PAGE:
Pretty Good Sage. It does appear to have the incorrect tang. The early round tang seen in the ad was modified September 10, 1982 and was again modified on December 7, 1983.

The bolt also appears incorrect for the December 1984 introduction dated. The later 82-A action with the round bolt knob was introduced on February 7 , 1983.

The barrel does look to heavy from the Cubs I have seen and does appear to have been chopped down.

No Rosewood or Ebony tip was ever an option on a Cub; which was intended to be an inexpensive kid's gun. And you are right, the wood on the subject gun is not a straight-grained American black walnut.

As opposed to a Pre-Cub Special Order gun, my guess is that it is a post-shipment workshop gun.

Kook says:

I continue to learn how vast my lack of Kimber Knowledge really is, but I will hazard a guess that this was originally a custom factory build made for a customer with initials RB or possibly a son/grandson with these initials, hence the serial number "RB2" I also guess that the stock may have been altered later to add the tip. As for the issue being a "CUB" my guess is that the dealer may have groped to classify this rifle and opted for rarer choice in an attempt to maximize the value.

The initials are a bit of a mystery. A standard 82 could be ordered with a special serial number. All of the Cubs I have seen were roll-marked CUB and then contained the other serial number info.

Other clues you missed:
The subject rifle has a grip cap;
The stock does not have a trigger guard scallop
The gun has sling studs. The Eaton Guide picture of a Cub shows no sling studs.

You guys get a B+ for your efforts.

Last edited by VertFish; 08-23-2019 at 07:44 AM. Reason: Spelling
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  #7  
Old 08-20-2019, 06:30 PM
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"Post-shipment workshop gun," is that like a lunchbox special?
I hope that if the new owner is a reader here, that he pulls the metal out of the wood and looks to see what, if anything is written in the barrel channel and shares it.
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Old 08-20-2019, 07:42 PM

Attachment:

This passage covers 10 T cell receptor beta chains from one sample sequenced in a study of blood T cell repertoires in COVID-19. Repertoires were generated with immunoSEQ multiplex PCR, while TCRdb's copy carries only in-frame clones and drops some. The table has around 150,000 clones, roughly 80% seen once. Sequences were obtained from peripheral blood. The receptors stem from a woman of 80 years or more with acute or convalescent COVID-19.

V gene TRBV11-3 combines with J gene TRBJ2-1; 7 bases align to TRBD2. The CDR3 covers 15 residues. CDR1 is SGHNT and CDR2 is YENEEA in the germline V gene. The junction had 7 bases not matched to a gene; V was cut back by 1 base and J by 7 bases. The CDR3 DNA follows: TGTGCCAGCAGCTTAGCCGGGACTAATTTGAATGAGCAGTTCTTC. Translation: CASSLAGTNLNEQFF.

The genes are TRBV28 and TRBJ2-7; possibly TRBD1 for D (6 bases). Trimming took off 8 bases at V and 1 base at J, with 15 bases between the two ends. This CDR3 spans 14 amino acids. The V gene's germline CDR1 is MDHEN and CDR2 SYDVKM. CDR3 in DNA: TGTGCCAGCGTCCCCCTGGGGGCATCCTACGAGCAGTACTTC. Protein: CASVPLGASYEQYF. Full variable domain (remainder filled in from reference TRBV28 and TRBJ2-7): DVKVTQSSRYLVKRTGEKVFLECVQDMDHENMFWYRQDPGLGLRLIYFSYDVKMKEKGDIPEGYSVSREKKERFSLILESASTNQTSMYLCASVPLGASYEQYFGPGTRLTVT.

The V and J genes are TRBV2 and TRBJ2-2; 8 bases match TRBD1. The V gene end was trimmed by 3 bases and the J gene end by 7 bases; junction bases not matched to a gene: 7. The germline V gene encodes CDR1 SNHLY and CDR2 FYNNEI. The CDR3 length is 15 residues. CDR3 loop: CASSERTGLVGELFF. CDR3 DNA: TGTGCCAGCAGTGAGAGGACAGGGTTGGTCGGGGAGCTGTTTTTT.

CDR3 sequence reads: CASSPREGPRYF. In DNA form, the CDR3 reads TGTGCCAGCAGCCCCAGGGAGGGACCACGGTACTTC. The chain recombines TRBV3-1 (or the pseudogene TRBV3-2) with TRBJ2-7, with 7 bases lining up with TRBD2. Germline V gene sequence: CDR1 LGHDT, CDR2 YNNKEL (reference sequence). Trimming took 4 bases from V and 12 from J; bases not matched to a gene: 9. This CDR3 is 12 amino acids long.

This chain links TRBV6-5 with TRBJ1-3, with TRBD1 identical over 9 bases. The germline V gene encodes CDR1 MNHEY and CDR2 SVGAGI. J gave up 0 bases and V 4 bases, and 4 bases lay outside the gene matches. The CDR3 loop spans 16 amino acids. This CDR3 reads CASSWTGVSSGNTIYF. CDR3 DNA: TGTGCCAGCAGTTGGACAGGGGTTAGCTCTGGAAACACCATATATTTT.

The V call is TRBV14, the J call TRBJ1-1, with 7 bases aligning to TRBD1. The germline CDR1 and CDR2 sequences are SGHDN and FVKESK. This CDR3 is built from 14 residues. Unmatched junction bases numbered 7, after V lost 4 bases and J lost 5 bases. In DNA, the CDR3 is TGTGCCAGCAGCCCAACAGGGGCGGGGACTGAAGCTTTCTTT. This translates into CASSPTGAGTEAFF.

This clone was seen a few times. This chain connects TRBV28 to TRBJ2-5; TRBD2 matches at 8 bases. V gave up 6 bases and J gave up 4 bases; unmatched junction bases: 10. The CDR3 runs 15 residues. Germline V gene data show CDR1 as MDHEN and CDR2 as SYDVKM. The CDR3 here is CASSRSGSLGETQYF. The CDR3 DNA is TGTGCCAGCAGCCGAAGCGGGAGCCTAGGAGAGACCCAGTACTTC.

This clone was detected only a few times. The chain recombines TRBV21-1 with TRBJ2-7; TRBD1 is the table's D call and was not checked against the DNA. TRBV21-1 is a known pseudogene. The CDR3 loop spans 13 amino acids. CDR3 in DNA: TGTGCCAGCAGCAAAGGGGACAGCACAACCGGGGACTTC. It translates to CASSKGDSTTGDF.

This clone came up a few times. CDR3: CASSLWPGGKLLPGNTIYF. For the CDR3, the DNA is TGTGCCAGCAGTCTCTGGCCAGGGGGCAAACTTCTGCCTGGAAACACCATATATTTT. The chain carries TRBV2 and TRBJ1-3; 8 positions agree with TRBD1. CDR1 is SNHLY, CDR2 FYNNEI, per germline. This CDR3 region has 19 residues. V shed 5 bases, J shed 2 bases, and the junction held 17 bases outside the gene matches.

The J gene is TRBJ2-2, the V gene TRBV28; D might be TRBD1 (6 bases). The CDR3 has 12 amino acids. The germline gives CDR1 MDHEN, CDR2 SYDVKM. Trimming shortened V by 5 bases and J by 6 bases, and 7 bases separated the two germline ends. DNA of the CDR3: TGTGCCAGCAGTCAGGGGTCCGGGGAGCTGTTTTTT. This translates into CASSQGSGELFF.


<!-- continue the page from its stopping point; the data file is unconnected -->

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Quote:
Originally Posted by SageRat22 View Post
"Post-shipment workshop gun," is that like a lunchbox special?
I hope that if the new owner is a reader here, that he pulls the metal out of the wood and looks to see what, if anything is written in the barrel channel and shares it.
Lunchbox Gun: One fabricated from factory pieces snuck home in a lunchbox for final assembly. Reference Johnny Cash, One Piece at Time:

https://www.youtube.com/watch?v=Hb9F2DT8iEQ

Back Door Gun: One fabricated entirely at the factory and then snuck out the back door.

Post-Shipment Workshop Gun: A gun that was once a factory original gun when shipped, but has been modified by its owner in an attempt to "create" what should have been purchased in the first place OR is intended to be sold in a fraudulent manner to a sucker.
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Old 08-21-2019, 12:25 PM
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In defense of the seller/previous owner, unless you had a pretty sophisticated knowledge of KoO rifles and their nuances, I think someone could reasonably assume that the gun was an upgraded Cub. With that said, factory made odd ball and special order pieces do exist, I have several, and they still command a pretty healthy price. I think it would be an interesting rifle to look at and evaluate in person.
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Old 08-23-2019, 02:56 AM
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Seems as though we have decided it is not an actual Cub. I lean towards the idea that it is a special order gun. And most likely prior to the actual Cubs production time frame? If it was made up to deceive the person that could do work of this quality could certainly have stamped it as a Cub instead of RB2? Where did the idea for the Cubs begin? Maybe after a few orders for kid size rifles?
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Old 08-23-2019, 08:12 AM
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Quote:
Originally Posted by HUSHKABOOM View Post
Seems as though we have decided it is not an actual Cub. I lean towards the idea that it is a special order gun. And most likely prior to the actual Cubs production time frame? If it was made up to deceive the person that could do work of this quality could certainly have stamped it as a Cub instead of RB2? Where did the idea for the Cubs begin? Maybe after a few orders for kid size rifles?